Other than that, I did enjoy the story for Automata. It ask a lot of philosophical questions without being too postmodern about it, instead focusing on how those questions impact the characters. It’s not navel-gazing, which I abhor, but instead shows how each person emotional deals with heavy questions with no clear answer. To that end, I liked the characters, & how they evolve over time. I liked that you don’t know everything going in, & discover along with them. I also enjoyed the overall structure of the storytelling. I knew going in how NieR made the player go through the story three times, revealing more with each playthrough. And Automata followed that same pattern. There are three “routes”. Routes A & B are the same story, but told from 2B & 9S’s perspectives respectively. Initially the plot is the same, but towards the end the characters are separated, so it’s nice to fill in the blanks between routes. And Route C picks up after those routes, switching back & forth between characters to the finale. Given that each playthrough isn’t unreasonably long, it’s a good way to tell the story, especially given the themes of history repeating itself & the utter futility of the androids’ war. And I have to admit, I didn’t see that final revelation coming.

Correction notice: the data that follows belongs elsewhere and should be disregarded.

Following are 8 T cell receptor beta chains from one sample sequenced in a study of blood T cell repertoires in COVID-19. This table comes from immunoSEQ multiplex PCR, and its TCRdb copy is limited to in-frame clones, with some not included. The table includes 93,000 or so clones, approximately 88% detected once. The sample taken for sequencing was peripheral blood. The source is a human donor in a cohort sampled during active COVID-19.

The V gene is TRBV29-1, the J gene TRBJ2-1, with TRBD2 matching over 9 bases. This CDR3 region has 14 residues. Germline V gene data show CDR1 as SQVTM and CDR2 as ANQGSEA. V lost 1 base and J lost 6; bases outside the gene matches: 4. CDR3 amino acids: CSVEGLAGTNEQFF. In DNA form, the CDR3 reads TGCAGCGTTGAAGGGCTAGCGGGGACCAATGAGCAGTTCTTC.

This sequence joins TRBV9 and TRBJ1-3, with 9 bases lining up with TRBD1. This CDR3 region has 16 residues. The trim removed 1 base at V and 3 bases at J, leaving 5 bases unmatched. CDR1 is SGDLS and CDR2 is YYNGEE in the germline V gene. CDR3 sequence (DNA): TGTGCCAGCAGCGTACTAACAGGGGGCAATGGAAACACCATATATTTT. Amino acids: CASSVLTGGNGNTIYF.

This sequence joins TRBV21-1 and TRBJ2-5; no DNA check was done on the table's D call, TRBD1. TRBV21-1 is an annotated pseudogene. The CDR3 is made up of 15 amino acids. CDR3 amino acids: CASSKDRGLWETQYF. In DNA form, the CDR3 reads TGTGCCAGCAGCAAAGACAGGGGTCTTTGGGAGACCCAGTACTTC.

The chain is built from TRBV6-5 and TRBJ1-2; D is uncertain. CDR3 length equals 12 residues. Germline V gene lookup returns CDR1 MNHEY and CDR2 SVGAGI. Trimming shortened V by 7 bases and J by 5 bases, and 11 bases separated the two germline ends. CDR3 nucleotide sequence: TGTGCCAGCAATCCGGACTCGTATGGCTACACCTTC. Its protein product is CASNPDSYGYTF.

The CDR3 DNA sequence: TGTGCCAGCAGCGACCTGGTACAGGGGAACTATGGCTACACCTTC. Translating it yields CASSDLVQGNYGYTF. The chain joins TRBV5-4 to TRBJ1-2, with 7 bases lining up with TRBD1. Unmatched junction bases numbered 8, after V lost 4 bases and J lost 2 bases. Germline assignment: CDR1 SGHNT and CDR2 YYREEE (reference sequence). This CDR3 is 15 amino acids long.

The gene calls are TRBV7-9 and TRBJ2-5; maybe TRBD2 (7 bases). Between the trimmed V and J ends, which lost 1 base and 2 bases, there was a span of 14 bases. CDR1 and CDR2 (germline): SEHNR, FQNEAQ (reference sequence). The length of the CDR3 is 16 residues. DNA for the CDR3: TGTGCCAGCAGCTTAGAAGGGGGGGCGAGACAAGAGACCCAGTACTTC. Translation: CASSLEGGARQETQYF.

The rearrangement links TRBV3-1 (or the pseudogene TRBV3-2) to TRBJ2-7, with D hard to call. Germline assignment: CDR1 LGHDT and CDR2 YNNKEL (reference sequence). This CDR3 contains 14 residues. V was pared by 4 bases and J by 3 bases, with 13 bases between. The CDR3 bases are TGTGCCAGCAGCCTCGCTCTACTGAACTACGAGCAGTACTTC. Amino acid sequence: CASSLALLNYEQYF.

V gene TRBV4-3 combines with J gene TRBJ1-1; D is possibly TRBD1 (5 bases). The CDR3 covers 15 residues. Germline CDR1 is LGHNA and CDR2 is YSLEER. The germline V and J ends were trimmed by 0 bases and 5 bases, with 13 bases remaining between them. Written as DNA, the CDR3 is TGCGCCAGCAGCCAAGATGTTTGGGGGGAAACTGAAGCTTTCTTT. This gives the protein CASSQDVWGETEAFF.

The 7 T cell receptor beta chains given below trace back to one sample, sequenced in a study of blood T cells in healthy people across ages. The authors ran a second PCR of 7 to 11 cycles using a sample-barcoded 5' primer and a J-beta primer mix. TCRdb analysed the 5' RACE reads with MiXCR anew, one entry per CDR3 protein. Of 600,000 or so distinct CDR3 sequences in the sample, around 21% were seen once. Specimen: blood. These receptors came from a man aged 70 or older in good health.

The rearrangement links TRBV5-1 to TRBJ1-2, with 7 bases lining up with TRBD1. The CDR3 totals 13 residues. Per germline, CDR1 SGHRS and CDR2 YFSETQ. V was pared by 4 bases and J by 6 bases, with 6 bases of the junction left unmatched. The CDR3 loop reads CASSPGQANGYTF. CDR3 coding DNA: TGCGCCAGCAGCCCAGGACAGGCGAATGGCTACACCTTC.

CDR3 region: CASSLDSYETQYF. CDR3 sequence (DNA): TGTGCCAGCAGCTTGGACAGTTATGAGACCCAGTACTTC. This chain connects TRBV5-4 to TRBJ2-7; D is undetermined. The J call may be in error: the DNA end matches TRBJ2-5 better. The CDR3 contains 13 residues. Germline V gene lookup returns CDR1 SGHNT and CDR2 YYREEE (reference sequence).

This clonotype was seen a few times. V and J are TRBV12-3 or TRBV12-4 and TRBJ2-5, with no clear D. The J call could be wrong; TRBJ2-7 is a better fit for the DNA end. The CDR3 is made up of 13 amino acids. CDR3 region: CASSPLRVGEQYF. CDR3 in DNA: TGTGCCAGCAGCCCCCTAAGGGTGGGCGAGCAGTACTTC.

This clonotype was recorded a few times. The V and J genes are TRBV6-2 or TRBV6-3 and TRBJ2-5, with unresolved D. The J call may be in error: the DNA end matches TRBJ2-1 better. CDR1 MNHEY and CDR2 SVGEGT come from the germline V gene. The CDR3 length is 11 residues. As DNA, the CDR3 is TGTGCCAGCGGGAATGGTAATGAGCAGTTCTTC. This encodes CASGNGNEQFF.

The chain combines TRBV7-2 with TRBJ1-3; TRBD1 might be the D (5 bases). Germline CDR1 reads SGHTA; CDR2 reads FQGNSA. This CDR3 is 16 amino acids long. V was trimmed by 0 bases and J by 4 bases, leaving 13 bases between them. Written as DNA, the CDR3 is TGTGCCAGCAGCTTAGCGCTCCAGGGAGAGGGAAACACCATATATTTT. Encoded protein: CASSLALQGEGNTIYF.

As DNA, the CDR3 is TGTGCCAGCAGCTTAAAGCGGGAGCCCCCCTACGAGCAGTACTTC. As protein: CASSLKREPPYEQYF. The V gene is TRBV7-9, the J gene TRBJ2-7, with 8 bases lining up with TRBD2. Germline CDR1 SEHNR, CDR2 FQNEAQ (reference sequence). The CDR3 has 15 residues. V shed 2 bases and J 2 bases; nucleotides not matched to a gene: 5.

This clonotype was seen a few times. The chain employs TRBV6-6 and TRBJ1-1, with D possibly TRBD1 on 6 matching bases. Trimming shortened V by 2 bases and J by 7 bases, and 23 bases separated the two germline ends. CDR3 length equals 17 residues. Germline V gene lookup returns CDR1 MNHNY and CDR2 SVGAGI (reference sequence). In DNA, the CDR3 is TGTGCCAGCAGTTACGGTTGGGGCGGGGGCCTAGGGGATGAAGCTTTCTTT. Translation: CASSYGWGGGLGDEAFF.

Overall, NieR: Automata has an intriguing story that mixes humor & melodrama as well as enjoyable characters, but can be a bit confusing at times.